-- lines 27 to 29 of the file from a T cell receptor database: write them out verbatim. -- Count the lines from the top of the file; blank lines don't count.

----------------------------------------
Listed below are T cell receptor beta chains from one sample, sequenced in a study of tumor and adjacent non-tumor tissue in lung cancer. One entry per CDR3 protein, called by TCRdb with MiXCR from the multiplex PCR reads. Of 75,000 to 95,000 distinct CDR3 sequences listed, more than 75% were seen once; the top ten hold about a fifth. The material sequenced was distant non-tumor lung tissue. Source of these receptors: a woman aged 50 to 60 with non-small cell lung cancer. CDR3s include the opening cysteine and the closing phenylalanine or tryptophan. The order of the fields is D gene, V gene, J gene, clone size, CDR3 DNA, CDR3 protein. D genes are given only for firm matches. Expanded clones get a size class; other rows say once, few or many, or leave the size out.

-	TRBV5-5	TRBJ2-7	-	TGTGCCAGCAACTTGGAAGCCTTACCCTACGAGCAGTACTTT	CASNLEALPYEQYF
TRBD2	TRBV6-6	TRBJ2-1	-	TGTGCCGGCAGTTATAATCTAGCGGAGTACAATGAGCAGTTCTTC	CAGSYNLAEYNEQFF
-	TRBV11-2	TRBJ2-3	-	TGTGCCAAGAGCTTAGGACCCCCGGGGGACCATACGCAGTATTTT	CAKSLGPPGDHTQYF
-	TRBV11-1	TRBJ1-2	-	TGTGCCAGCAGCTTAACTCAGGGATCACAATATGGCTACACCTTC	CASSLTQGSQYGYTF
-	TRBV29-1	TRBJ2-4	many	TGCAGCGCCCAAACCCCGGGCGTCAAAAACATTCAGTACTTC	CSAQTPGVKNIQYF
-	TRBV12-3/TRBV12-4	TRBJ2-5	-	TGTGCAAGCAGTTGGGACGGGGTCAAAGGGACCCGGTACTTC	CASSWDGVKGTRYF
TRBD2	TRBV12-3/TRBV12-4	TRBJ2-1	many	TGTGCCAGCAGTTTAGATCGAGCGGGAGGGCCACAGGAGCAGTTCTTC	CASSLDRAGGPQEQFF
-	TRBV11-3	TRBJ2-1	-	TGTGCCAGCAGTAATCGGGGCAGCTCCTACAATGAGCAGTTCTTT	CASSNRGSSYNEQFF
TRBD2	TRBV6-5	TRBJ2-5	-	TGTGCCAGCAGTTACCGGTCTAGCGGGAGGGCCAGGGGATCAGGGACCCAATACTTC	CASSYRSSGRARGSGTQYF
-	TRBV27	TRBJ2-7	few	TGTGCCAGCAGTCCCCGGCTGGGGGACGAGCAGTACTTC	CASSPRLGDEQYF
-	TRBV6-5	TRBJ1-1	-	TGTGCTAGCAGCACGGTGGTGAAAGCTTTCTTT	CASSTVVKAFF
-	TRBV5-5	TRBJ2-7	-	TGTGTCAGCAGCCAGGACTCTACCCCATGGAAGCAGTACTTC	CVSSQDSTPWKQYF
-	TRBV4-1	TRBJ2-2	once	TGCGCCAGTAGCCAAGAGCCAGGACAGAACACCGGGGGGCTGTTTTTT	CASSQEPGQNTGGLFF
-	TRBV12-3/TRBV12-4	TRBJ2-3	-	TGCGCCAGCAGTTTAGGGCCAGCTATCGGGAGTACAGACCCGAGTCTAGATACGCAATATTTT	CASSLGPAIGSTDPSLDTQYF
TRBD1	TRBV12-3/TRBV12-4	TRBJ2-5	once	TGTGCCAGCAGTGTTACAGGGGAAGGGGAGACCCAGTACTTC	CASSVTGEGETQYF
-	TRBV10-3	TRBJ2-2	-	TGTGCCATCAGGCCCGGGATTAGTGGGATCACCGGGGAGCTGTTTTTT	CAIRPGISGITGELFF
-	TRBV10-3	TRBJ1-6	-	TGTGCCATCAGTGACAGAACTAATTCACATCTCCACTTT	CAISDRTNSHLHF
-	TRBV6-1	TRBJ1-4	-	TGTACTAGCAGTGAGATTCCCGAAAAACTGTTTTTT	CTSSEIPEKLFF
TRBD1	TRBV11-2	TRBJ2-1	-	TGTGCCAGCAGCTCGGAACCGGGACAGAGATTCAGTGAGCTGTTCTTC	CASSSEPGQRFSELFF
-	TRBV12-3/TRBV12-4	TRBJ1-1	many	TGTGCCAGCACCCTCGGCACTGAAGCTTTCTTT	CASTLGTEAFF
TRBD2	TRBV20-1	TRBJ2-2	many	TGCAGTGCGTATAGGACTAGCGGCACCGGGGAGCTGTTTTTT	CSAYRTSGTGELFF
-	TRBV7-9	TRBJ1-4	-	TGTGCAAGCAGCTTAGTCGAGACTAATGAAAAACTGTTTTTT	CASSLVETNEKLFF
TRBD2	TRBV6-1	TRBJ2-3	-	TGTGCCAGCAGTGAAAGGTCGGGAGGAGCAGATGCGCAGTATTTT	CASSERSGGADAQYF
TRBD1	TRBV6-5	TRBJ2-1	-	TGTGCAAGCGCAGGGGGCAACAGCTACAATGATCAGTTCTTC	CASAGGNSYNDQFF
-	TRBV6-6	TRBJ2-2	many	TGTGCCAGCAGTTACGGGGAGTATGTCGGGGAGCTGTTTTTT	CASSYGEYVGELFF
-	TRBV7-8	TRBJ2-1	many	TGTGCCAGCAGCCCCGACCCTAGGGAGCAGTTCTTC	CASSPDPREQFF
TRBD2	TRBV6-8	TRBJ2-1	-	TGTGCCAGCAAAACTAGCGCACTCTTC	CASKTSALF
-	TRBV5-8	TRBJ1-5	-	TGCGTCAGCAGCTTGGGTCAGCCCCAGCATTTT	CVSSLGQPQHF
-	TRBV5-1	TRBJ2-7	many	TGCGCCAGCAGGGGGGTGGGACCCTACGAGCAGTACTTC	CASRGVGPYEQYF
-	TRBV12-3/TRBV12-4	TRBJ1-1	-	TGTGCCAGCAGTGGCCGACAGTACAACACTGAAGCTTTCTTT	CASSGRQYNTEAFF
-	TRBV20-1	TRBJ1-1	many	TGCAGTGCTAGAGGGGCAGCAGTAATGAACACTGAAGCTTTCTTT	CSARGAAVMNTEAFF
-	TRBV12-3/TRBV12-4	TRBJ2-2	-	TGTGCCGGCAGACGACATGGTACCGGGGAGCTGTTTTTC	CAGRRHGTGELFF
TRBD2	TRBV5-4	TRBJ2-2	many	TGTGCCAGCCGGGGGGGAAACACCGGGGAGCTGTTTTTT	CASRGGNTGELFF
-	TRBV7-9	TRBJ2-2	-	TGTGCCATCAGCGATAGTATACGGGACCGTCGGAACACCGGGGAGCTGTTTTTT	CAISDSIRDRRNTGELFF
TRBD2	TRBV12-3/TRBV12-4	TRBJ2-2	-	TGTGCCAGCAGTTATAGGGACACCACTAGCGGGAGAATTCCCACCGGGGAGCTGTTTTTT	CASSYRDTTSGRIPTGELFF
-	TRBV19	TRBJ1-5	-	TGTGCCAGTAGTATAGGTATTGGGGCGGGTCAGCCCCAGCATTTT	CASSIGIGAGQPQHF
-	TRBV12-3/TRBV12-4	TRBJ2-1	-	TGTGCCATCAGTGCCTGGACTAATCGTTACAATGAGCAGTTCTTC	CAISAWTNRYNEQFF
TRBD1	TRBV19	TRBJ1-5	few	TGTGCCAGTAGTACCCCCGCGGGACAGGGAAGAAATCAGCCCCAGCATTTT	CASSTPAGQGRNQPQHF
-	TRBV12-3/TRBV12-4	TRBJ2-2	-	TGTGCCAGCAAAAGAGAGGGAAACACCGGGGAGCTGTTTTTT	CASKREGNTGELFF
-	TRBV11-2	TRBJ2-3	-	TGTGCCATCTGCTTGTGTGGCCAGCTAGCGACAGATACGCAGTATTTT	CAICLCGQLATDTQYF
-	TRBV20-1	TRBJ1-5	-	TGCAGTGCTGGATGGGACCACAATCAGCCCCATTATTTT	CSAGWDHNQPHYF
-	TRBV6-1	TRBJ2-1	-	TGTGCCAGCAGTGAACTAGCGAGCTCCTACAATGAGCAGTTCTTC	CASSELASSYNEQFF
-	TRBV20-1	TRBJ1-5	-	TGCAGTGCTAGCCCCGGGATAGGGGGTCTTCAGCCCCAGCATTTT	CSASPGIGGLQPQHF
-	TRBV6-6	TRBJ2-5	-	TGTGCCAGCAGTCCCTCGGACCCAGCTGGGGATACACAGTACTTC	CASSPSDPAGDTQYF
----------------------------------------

-	TRBV7-8	TRBJ2-1	many	TGTGCCAGCAGCCCCGACCCTAGGGAGCAGTTCTTC	CASSPDPREQFF
TRBD2	TRBV6-8	TRBJ2-1	-	TGTGCCAGCAAAACTAGCGCACTCTTC	CASKTSALF
-	TRBV5-8	TRBJ1-5	-	TGCGTCAGCAGCTTGGGTCAGCCCCAGCATTTT	CVSSLGQPQHF